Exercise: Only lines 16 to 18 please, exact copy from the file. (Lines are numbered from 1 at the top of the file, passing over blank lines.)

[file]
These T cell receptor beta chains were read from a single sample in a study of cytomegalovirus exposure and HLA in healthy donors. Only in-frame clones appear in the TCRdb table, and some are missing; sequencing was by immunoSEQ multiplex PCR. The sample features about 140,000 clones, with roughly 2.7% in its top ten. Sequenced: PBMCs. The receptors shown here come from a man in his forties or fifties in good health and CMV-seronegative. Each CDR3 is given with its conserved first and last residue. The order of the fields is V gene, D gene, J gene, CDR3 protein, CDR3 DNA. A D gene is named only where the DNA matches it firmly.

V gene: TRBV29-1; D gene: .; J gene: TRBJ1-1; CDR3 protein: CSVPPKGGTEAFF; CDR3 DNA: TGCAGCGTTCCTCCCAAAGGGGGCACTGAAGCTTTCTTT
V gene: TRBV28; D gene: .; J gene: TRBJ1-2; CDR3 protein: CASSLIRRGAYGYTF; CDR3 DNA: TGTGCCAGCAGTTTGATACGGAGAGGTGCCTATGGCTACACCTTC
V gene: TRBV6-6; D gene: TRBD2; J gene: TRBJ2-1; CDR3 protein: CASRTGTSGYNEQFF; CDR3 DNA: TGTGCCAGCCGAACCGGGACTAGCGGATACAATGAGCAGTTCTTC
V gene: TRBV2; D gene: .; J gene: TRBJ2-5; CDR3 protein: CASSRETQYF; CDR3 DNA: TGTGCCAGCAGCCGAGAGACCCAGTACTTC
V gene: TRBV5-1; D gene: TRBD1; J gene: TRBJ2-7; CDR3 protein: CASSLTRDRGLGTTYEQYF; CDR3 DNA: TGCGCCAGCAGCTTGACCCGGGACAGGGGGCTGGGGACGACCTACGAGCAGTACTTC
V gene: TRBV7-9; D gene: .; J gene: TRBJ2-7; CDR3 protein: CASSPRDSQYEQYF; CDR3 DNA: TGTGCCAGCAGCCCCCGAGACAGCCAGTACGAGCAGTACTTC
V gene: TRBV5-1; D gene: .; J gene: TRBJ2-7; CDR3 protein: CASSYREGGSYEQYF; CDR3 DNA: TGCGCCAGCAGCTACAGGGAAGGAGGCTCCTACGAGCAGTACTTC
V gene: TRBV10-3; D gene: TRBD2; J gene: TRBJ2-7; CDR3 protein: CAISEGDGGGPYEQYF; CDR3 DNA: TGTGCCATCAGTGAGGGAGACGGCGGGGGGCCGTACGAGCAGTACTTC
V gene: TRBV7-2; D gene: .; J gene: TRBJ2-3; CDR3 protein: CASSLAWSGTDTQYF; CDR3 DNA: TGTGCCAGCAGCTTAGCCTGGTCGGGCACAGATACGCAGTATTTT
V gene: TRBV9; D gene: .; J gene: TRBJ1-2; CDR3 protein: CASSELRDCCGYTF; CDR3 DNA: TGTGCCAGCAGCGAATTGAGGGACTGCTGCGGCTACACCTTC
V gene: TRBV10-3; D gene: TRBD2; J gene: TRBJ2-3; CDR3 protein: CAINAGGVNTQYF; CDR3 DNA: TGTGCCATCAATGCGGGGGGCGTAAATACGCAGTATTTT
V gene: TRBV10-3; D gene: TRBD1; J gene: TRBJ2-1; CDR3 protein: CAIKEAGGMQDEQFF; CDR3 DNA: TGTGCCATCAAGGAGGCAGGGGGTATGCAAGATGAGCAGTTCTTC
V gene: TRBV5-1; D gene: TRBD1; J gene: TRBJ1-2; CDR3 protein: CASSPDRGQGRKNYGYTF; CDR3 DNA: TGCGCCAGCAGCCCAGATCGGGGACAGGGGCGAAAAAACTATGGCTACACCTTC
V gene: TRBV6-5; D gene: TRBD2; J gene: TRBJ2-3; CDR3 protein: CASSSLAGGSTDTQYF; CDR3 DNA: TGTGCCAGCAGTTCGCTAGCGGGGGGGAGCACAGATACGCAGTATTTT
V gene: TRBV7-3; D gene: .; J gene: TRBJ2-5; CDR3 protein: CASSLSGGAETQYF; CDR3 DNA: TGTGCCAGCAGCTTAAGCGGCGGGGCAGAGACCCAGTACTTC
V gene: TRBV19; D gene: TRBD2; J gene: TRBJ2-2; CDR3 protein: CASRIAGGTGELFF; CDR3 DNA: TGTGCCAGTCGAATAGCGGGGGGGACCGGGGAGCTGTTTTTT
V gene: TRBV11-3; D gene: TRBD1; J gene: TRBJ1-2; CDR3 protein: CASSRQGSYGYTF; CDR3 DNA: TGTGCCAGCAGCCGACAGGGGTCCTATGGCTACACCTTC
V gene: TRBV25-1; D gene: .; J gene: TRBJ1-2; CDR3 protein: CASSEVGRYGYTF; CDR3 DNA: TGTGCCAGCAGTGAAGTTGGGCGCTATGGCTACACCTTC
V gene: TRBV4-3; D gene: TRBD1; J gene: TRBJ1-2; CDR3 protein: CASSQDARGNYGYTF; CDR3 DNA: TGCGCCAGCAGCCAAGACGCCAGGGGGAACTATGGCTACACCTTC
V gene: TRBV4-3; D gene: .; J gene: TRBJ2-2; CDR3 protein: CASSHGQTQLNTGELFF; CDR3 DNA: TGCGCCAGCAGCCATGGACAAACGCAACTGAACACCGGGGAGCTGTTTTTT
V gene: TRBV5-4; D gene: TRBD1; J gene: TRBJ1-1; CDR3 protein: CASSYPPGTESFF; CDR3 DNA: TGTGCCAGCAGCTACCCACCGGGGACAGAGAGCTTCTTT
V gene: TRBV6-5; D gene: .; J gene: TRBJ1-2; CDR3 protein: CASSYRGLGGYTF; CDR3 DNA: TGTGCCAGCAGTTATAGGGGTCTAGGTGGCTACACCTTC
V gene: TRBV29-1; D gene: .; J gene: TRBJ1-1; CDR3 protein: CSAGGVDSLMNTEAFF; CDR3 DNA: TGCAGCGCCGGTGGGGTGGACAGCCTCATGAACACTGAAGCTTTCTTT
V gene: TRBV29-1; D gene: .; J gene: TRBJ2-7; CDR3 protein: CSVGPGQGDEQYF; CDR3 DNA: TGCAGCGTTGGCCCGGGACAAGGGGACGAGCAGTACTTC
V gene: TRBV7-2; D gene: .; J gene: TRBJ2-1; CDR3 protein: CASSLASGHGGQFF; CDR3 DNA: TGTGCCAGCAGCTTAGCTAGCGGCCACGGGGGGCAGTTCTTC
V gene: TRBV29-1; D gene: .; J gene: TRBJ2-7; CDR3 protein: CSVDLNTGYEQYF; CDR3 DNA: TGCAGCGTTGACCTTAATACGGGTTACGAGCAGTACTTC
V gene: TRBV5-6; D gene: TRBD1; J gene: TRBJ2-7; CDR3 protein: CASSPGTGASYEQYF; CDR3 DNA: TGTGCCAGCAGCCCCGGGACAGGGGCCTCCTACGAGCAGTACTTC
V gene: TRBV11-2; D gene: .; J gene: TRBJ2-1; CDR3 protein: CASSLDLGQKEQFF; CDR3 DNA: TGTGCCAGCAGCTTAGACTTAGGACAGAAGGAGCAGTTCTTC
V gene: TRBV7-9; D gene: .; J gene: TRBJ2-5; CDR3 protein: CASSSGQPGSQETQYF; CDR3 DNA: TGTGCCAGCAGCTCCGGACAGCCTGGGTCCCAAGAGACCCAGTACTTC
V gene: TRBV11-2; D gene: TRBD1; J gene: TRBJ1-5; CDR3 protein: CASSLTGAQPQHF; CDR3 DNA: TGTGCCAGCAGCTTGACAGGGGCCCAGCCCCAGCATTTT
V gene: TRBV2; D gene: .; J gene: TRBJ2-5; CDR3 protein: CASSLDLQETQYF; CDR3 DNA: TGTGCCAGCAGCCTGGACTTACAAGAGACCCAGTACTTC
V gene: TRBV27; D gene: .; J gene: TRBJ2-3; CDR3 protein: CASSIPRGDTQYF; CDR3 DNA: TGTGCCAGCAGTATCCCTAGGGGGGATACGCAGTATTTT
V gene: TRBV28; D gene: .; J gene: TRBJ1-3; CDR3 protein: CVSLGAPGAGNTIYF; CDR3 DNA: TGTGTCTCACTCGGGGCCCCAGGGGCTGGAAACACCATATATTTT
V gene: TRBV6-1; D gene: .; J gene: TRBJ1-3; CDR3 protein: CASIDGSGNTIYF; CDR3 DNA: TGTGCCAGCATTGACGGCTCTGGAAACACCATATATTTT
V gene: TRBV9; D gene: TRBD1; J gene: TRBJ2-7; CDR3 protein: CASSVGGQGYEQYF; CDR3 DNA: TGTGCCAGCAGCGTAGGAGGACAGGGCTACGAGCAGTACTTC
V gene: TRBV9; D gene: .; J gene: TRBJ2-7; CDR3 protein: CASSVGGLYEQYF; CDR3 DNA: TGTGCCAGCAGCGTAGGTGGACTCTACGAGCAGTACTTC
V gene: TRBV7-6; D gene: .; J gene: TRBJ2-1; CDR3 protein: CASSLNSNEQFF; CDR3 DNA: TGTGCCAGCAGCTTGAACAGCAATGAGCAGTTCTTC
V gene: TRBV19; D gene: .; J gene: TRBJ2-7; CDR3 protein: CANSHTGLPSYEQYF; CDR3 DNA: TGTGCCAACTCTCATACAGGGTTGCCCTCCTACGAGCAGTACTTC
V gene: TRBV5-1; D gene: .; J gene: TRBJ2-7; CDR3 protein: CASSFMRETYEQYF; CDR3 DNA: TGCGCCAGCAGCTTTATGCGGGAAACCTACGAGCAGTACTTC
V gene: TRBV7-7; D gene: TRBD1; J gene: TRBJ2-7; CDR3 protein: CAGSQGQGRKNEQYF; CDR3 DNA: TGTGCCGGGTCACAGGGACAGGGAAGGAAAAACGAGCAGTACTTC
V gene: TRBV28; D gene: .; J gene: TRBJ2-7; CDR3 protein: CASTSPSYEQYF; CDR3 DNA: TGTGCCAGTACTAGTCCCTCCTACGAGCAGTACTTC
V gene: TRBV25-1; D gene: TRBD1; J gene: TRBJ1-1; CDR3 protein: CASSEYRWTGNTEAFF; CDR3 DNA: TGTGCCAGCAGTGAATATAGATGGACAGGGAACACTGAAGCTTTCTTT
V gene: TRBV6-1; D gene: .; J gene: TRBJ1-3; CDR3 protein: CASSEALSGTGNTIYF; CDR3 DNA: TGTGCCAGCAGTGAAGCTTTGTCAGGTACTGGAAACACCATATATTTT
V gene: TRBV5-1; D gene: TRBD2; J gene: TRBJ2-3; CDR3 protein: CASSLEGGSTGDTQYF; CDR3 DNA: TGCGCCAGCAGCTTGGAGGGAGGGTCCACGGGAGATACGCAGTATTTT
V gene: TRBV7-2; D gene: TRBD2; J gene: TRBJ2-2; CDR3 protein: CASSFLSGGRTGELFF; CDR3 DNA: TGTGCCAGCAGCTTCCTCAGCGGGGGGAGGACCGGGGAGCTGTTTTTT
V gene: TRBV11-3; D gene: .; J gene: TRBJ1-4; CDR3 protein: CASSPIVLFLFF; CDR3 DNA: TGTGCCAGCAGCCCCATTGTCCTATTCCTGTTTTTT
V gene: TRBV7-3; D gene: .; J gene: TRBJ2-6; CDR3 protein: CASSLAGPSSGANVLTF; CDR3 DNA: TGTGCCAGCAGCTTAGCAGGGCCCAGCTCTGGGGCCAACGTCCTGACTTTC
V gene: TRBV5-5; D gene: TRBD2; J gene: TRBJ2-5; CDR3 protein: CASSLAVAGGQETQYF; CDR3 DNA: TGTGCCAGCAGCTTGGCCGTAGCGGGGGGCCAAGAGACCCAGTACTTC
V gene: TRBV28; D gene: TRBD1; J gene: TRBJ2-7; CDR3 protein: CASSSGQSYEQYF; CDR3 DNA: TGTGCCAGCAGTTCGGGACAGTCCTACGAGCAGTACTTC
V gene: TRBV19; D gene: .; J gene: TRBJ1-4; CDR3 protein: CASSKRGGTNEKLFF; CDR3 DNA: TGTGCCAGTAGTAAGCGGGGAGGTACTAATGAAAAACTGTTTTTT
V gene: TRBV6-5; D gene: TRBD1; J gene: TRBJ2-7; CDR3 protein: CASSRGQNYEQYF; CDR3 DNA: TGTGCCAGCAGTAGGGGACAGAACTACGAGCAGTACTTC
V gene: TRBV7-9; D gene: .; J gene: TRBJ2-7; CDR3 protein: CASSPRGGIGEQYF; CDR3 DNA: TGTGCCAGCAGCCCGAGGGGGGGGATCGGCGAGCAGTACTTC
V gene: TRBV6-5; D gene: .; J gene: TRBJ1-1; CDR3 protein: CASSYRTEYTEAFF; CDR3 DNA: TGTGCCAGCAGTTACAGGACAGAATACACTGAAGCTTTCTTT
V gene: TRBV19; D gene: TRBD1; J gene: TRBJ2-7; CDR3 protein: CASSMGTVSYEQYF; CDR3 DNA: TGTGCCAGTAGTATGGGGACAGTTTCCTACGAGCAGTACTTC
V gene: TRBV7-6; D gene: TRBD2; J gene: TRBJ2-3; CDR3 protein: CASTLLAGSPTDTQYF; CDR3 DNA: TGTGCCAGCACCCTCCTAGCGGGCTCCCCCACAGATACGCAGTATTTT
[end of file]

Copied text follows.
V gene: TRBV7-3; D gene: .; J gene: TRBJ2-5; CDR3 protein: CASSLSGGAETQYF; CDR3 DNA: TGTGCCAGCAGCTTAAGCGGCGGGGCAGAGACCCAGTACTTC
V gene: TRBV19; D gene: TRBD2; J gene: TRBJ2-2; CDR3 protein: CASRIAGGTGELFF; CDR3 DNA: TGTGCCAGTCGAATAGCGGGGGGGACCGGGGAGCTGTTTTTT
V gene: TRBV11-3; D gene: TRBD1; J gene: TRBJ1-2; CDR3 protein: CASSRQGSYGYTF; CDR3 DNA: TGTGCCAGCAGCCGACAGGGGTCCTATGGCTACACCTTC